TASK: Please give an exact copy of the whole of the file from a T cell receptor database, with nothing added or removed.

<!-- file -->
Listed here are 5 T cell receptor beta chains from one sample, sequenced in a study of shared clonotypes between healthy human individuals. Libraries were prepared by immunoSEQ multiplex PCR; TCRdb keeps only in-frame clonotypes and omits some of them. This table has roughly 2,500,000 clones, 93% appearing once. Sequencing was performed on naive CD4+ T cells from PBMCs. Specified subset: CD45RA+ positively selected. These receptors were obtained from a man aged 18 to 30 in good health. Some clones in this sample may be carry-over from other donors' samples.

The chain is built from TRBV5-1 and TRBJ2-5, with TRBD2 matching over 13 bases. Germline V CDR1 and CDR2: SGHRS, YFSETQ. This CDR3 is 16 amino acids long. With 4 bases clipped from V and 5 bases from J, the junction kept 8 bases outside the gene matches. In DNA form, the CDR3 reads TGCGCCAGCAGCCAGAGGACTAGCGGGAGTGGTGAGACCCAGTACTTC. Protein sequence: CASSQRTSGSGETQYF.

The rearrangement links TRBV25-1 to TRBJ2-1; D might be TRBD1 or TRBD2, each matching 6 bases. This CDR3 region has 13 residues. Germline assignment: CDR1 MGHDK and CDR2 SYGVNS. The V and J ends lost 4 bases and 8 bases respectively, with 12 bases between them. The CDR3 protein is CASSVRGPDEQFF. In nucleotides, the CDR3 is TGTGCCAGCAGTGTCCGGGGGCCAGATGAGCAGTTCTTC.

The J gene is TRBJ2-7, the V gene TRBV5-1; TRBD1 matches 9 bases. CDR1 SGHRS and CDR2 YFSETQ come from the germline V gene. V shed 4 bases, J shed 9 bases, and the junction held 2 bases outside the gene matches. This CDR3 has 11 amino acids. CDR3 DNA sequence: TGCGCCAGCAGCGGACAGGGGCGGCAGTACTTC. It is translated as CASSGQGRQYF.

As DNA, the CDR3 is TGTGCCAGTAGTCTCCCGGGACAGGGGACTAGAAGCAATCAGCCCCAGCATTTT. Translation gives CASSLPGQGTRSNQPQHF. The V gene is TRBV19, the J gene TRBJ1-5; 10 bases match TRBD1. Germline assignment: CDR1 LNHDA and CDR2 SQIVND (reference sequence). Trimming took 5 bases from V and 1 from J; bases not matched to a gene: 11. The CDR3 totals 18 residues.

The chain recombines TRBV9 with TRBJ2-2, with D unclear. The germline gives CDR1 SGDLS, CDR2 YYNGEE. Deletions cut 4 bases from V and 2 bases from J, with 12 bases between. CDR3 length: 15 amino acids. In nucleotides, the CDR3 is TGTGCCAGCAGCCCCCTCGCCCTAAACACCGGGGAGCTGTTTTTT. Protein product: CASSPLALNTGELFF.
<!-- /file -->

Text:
Listed here are 5 T cell receptor beta chains from one sample, sequenced in a study of shared clonotypes between healthy human individuals. Libraries were prepared by immunoSEQ multiplex PCR; TCRdb keeps only in-frame clonotypes and omits some of them. This table has roughly 2,500,000 clones, 93% appearing once. Sequencing was performed on naive CD4+ T cells from PBMCs. Specified subset: CD45RA+ positively selected. These receptors were obtained from a man aged 18 to 30 in good health. Some clones in this sample may be carry-over from other donors' samples.

The chain is built from TRBV5-1 and TRBJ2-5, with TRBD2 matching over 13 bases. Germline V CDR1 and CDR2: SGHRS, YFSETQ. This CDR3 is 16 amino acids long. With 4 bases clipped from V and 5 bases from J, the junction kept 8 bases outside the gene matches. In DNA form, the CDR3 reads TGCGCCAGCAGCCAGAGGACTAGCGGGAGTGGTGAGACCCAGTACTTC. Protein sequence: CASSQRTSGSGETQYF.

The rearrangement links TRBV25-1 to TRBJ2-1; D might be TRBD1 or TRBD2, each matching 6 bases. This CDR3 region has 13 residues. Germline assignment: CDR1 MGHDK and CDR2 SYGVNS. The V and J ends lost 4 bases and 8 bases respectively, with 12 bases between them. The CDR3 protein is CASSVRGPDEQFF. In nucleotides, the CDR3 is TGTGCCAGCAGTGTCCGGGGGCCAGATGAGCAGTTCTTC.

The J gene is TRBJ2-7, the V gene TRBV5-1; TRBD1 matches 9 bases. CDR1 SGHRS and CDR2 YFSETQ come from the germline V gene. V shed 4 bases, J shed 9 bases, and the junction held 2 bases outside the gene matches. This CDR3 has 11 amino acids. CDR3 DNA sequence: TGCGCCAGCAGCGGACAGGGGCGGCAGTACTTC. It is translated as CASSGQGRQYF.

As DNA, the CDR3 is TGTGCCAGTAGTCTCCCGGGACAGGGGACTAGAAGCAATCAGCCCCAGCATTTT. Translation gives CASSLPGQGTRSNQPQHF. The V gene is TRBV19, the J gene TRBJ1-5; 10 bases match TRBD1. Germline assignment: CDR1 LNHDA and CDR2 SQIVND (reference sequence). Trimming took 5 bases from V and 1 from J; bases not matched to a gene: 11. The CDR3 totals 18 residues.

The chain recombines TRBV9 with TRBJ2-2, with D unclear. The germline gives CDR1 SGDLS, CDR2 YYNGEE. Deletions cut 4 bases from V and 2 bases from J, with 12 bases between. CDR3 length: 15 amino acids. In nucleotides, the CDR3 is TGTGCCAGCAGCCCCCTCGCCCTAAACACCGGGGAGCTGTTTTTT. Protein product: CASSPLALNTGELFF.